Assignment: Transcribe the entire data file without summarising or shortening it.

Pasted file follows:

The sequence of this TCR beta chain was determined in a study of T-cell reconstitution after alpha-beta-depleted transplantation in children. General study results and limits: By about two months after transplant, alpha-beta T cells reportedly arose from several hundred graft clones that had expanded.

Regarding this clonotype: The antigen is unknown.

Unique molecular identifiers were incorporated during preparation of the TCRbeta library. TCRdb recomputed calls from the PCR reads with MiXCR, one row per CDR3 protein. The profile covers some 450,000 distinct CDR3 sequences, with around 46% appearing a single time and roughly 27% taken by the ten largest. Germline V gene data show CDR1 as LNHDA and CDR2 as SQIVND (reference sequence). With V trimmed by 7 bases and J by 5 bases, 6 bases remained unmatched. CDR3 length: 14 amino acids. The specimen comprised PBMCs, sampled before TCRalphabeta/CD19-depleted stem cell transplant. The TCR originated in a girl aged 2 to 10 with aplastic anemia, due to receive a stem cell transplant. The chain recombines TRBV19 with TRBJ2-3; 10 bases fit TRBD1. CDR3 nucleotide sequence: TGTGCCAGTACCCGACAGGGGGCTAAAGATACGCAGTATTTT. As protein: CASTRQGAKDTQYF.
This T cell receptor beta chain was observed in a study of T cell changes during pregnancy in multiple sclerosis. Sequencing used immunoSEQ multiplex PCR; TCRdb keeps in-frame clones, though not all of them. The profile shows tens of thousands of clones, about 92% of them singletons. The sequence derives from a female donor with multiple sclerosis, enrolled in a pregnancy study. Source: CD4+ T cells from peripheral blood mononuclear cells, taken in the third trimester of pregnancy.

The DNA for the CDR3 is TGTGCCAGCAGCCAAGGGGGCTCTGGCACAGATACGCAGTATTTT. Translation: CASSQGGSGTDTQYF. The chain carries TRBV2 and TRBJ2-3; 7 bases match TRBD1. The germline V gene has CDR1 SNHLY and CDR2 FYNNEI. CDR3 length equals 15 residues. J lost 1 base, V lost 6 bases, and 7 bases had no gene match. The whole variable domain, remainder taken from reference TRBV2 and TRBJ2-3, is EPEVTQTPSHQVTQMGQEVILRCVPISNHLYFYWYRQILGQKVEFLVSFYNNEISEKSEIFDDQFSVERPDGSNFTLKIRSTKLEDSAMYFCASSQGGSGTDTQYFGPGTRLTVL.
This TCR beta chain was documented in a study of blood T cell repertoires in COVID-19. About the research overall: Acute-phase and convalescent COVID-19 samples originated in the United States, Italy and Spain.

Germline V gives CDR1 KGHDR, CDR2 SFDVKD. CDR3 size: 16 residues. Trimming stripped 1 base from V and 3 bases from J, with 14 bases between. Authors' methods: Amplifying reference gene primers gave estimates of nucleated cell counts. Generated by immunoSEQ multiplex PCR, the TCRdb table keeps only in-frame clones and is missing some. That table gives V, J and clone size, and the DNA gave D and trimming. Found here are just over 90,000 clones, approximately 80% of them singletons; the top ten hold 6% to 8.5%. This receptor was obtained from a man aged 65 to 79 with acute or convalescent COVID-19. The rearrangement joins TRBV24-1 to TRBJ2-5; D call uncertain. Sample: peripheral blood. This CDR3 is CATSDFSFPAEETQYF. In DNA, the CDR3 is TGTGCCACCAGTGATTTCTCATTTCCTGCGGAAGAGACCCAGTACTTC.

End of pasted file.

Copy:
The sequence of this TCR beta chain was determined in a study of T-cell reconstitution after alpha-beta-depleted transplantation in children. General study results and limits: By about two months after transplant, alpha-beta T cells reportedly arose from several hundred graft clones that had expanded.

Regarding this clonotype: The antigen is unknown.

Unique molecular identifiers were incorporated during preparation of the TCRbeta library. TCRdb recomputed calls from the PCR reads with MiXCR, one row per CDR3 protein. The profile covers some 450,000 distinct CDR3 sequences, with around 46% appearing a single time and roughly 27% taken by the ten largest. Germline V gene data show CDR1 as LNHDA and CDR2 as SQIVND (reference sequence). With V trimmed by 7 bases and J by 5 bases, 6 bases remained unmatched. CDR3 length: 14 amino acids. The specimen comprised PBMCs, sampled before TCRalphabeta/CD19-depleted stem cell transplant. The TCR originated in a girl aged 2 to 10 with aplastic anemia, due to receive a stem cell transplant. The chain recombines TRBV19 with TRBJ2-3; 10 bases fit TRBD1. CDR3 nucleotide sequence: TGTGCCAGTACCCGACAGGGGGCTAAAGATACGCAGTATTTT. As protein: CASTRQGAKDTQYF.
This T cell receptor beta chain was observed in a study of T cell changes during pregnancy in multiple sclerosis. Sequencing used immunoSEQ multiplex PCR; TCRdb keeps in-frame clones, though not all of them. The profile shows tens of thousands of clones, about 92% of them singletons. The sequence derives from a female donor with multiple sclerosis, enrolled in a pregnancy study. Source: CD4+ T cells from peripheral blood mononuclear cells, taken in the third trimester of pregnancy.

The DNA for the CDR3 is TGTGCCAGCAGCCAAGGGGGCTCTGGCACAGATACGCAGTATTTT. Translation: CASSQGGSGTDTQYF. The chain carries TRBV2 and TRBJ2-3; 7 bases match TRBD1. The germline V gene has CDR1 SNHLY and CDR2 FYNNEI. CDR3 length equals 15 residues. J lost 1 base, V lost 6 bases, and 7 bases had no gene match. The whole variable domain, remainder taken from reference TRBV2 and TRBJ2-3, is EPEVTQTPSHQVTQMGQEVILRCVPISNHLYFYWYRQILGQKVEFLVSFYNNEISEKSEIFDDQFSVERPDGSNFTLKIRSTKLEDSAMYFCASSQGGSGTDTQYFGPGTRLTVL.
This TCR beta chain was documented in a study of blood T cell repertoires in COVID-19. About the research overall: Acute-phase and convalescent COVID-19 samples originated in the United States, Italy and Spain.

Germline V gives CDR1 KGHDR, CDR2 SFDVKD. CDR3 size: 16 residues. Trimming stripped 1 base from V and 3 bases from J, with 14 bases between. Authors' methods: Amplifying reference gene primers gave estimates of nucleated cell counts. Generated by immunoSEQ multiplex PCR, the TCRdb table keeps only in-frame clones and is missing some. That table gives V, J and clone size, and the DNA gave D and trimming. Found here are just over 90,000 clones, approximately 80% of them singletons; the top ten hold 6% to 8.5%. This receptor was obtained from a man aged 65 to 79 with acute or convalescent COVID-19. The rearrangement joins TRBV24-1 to TRBJ2-5; D call uncertain. Sample: peripheral blood. This CDR3 is CATSDFSFPAEETQYF. In DNA, the CDR3 is TGTGCCACCAGTGATTTCTCATTTCCTGCGGAAGAGACCCAGTACTTC.